Sometimes a switch might receive a BPDU from another switch that identifies the second switch as the root bridge when a root bridge already exists. This shouldn't happen, except when a new switch comes on line and the BPDU is considered 'inferior.'
BPDUs are considered inferior when a switch has lost its link to the root bridge. The switch transmits the BPDUs with the information that it is now the root bridge as well as the designated bridge. The receiving switch ignores the inferior BPDU for the max age time, to prevent spanning tree loops.
After receiving inferior BPDUs, the receiving switch tries to determine whether there is an alternate path to the root bridge. If the port that the inferior BPDUs are received on is already in blocking mode, then the root port and other blocked ports on the switch become alternate paths to the root bridge. However, if the inferior BPDUs are received on a root port, then all presently blocking ports become the alternate paths to the root bridge. Also, if the inferior BPDUs are received on a root port and there are no other blocking ports on the switch, the receiving switch assumes that the link to the root bridge is down and the max age time expires, which turns the switch into the root switch.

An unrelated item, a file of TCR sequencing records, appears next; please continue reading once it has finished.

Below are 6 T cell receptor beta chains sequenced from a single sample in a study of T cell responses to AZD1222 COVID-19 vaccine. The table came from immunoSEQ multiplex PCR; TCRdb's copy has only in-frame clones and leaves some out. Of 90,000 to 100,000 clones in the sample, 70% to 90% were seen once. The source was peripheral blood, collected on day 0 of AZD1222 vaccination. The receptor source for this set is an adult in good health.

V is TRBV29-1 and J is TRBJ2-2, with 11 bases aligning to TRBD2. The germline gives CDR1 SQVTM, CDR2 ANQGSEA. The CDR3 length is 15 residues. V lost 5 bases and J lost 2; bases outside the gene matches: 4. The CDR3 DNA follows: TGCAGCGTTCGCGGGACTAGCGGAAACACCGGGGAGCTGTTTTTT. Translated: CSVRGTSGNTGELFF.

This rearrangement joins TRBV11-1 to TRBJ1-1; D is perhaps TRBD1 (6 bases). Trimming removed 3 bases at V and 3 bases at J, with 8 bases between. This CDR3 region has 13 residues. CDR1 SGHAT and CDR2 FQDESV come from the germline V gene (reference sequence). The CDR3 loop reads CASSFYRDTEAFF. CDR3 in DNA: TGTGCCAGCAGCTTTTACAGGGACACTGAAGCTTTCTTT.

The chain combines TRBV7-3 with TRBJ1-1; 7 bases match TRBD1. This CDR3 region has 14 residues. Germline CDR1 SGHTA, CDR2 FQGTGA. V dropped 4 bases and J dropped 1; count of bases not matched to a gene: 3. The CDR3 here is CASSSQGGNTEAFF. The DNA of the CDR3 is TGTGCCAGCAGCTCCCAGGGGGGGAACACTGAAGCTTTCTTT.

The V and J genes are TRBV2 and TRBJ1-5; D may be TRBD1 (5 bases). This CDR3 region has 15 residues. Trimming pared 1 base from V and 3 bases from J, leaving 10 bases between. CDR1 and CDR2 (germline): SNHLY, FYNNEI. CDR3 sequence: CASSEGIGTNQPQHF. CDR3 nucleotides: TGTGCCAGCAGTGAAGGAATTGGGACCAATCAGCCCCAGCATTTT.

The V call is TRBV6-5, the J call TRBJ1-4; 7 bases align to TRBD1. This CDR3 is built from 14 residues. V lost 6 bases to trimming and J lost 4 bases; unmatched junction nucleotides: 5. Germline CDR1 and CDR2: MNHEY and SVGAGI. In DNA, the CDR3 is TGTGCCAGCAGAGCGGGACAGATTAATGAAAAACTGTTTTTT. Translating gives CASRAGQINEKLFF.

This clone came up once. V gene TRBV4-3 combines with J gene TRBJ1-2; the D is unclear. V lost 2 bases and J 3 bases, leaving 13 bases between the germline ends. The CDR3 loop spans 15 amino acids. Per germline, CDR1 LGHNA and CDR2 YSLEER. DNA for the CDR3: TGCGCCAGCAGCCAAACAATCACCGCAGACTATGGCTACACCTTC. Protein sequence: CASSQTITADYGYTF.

If the switch finds an alternate path to the root bridge, it uses this new alternate path. This new path, and any other alternate paths, will be used to send a Root Link Query BPDU. By turning on BackboneFast, the Root Link Query BPDUs are sent out as soon as an inferior BPDU is received. This can enable faster convergence in the event of a backbone link failure. To ensure proper operation, BackboneFast should be enabled on all switches, including the root, if it is enabled at all.